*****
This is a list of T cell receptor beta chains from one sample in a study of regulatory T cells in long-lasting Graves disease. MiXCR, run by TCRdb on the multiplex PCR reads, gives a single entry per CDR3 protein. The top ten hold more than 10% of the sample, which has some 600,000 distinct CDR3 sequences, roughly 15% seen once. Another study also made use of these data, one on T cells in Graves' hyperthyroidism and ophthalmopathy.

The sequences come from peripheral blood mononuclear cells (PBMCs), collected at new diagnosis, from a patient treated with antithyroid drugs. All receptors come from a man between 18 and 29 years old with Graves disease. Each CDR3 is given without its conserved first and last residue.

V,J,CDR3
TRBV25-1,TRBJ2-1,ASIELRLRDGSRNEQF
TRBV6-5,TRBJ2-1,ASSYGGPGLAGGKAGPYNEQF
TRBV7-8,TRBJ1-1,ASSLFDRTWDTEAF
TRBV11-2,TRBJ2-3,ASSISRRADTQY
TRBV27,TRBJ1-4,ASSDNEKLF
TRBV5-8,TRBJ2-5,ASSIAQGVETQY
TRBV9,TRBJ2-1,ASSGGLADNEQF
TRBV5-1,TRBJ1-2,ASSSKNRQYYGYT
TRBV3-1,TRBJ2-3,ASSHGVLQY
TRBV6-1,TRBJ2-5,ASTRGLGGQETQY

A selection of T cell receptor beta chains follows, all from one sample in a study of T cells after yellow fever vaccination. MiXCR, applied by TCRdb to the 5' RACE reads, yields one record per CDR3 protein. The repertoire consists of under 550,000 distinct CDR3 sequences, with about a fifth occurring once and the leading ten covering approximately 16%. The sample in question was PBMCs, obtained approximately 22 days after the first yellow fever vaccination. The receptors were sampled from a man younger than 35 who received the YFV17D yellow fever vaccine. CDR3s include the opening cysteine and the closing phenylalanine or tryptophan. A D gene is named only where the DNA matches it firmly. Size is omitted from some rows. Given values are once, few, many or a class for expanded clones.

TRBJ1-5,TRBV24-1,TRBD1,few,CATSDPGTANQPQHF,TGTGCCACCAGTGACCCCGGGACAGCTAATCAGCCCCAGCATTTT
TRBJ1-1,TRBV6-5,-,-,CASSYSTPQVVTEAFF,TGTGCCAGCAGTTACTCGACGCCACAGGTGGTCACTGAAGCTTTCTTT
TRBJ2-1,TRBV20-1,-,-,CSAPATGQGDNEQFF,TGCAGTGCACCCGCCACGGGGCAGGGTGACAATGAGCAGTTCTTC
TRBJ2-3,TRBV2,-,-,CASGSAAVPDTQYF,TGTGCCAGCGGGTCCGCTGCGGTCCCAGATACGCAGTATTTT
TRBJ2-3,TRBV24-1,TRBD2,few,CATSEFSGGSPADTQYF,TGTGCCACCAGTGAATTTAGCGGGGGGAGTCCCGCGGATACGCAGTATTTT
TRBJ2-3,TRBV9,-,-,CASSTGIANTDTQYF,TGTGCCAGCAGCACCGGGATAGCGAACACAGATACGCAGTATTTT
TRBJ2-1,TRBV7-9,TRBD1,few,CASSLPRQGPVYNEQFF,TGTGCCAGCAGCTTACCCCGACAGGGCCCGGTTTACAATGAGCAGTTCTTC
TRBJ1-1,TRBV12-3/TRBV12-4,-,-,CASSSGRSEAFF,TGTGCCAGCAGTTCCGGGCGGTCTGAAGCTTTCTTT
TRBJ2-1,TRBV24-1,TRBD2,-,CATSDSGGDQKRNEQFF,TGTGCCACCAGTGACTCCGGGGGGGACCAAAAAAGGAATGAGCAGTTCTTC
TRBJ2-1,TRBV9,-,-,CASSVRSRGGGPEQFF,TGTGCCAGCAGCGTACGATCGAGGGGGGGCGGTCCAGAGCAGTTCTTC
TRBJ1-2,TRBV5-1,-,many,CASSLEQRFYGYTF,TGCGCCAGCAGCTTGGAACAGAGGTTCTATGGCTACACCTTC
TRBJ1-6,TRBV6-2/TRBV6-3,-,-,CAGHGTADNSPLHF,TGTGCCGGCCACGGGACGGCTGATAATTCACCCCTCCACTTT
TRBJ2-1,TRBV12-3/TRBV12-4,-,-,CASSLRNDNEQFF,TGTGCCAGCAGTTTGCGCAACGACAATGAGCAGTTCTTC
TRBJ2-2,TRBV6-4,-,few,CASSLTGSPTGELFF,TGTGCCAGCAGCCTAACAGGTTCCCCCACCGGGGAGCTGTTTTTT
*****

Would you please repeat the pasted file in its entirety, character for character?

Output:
This is a list of T cell receptor beta chains from one sample in a study of regulatory T cells in long-lasting Graves disease. MiXCR, run by TCRdb on the multiplex PCR reads, gives a single entry per CDR3 protein. The top ten hold more than 10% of the sample, which has some 600,000 distinct CDR3 sequences, roughly 15% seen once. Another study also made use of these data, one on T cells in Graves' hyperthyroidism and ophthalmopathy.

The sequences come from peripheral blood mononuclear cells (PBMCs), collected at new diagnosis, from a patient treated with antithyroid drugs. All receptors come from a man between 18 and 29 years old with Graves disease. Each CDR3 is given without its conserved first and last residue.

V,J,CDR3
TRBV25-1,TRBJ2-1,ASIELRLRDGSRNEQF
TRBV6-5,TRBJ2-1,ASSYGGPGLAGGKAGPYNEQF
TRBV7-8,TRBJ1-1,ASSLFDRTWDTEAF
TRBV11-2,TRBJ2-3,ASSISRRADTQY
TRBV27,TRBJ1-4,ASSDNEKLF
TRBV5-8,TRBJ2-5,ASSIAQGVETQY
TRBV9,TRBJ2-1,ASSGGLADNEQF
TRBV5-1,TRBJ1-2,ASSSKNRQYYGYT
TRBV3-1,TRBJ2-3,ASSHGVLQY
TRBV6-1,TRBJ2-5,ASTRGLGGQETQY

A selection of T cell receptor beta chains follows, all from one sample in a study of T cells after yellow fever vaccination. MiXCR, applied by TCRdb to the 5' RACE reads, yields one record per CDR3 protein. The repertoire consists of under 550,000 distinct CDR3 sequences, with about a fifth occurring once and the leading ten covering approximately 16%. The sample in question was PBMCs, obtained approximately 22 days after the first yellow fever vaccination. The receptors were sampled from a man younger than 35 who received the YFV17D yellow fever vaccine. CDR3s include the opening cysteine and the closing phenylalanine or tryptophan. A D gene is named only where the DNA matches it firmly. Size is omitted from some rows. Given values are once, few, many or a class for expanded clones.

TRBJ1-5,TRBV24-1,TRBD1,few,CATSDPGTANQPQHF,TGTGCCACCAGTGACCCCGGGACAGCTAATCAGCCCCAGCATTTT
TRBJ1-1,TRBV6-5,-,-,CASSYSTPQVVTEAFF,TGTGCCAGCAGTTACTCGACGCCACAGGTGGTCACTGAAGCTTTCTTT
TRBJ2-1,TRBV20-1,-,-,CSAPATGQGDNEQFF,TGCAGTGCACCCGCCACGGGGCAGGGTGACAATGAGCAGTTCTTC
TRBJ2-3,TRBV2,-,-,CASGSAAVPDTQYF,TGTGCCAGCGGGTCCGCTGCGGTCCCAGATACGCAGTATTTT
TRBJ2-3,TRBV24-1,TRBD2,few,CATSEFSGGSPADTQYF,TGTGCCACCAGTGAATTTAGCGGGGGGAGTCCCGCGGATACGCAGTATTTT
TRBJ2-3,TRBV9,-,-,CASSTGIANTDTQYF,TGTGCCAGCAGCACCGGGATAGCGAACACAGATACGCAGTATTTT
TRBJ2-1,TRBV7-9,TRBD1,few,CASSLPRQGPVYNEQFF,TGTGCCAGCAGCTTACCCCGACAGGGCCCGGTTTACAATGAGCAGTTCTTC
TRBJ1-1,TRBV12-3/TRBV12-4,-,-,CASSSGRSEAFF,TGTGCCAGCAGTTCCGGGCGGTCTGAAGCTTTCTTT
TRBJ2-1,TRBV24-1,TRBD2,-,CATSDSGGDQKRNEQFF,TGTGCCACCAGTGACTCCGGGGGGGACCAAAAAAGGAATGAGCAGTTCTTC
TRBJ2-1,TRBV9,-,-,CASSVRSRGGGPEQFF,TGTGCCAGCAGCGTACGATCGAGGGGGGGCGGTCCAGAGCAGTTCTTC
TRBJ1-2,TRBV5-1,-,many,CASSLEQRFYGYTF,TGCGCCAGCAGCTTGGAACAGAGGTTCTATGGCTACACCTTC
TRBJ1-6,TRBV6-2/TRBV6-3,-,-,CAGHGTADNSPLHF,TGTGCCGGCCACGGGACGGCTGATAATTCACCCCTCCACTTT
TRBJ2-1,TRBV12-3/TRBV12-4,-,-,CASSLRNDNEQFF,TGTGCCAGCAGTTTGCGCAACGACAATGAGCAGTTCTTC
TRBJ2-2,TRBV6-4,-,few,CASSLTGSPTGELFF,TGTGCCAGCAGCCTAACAGGTTCCCCCACCGGGGAGCTGTTTTTT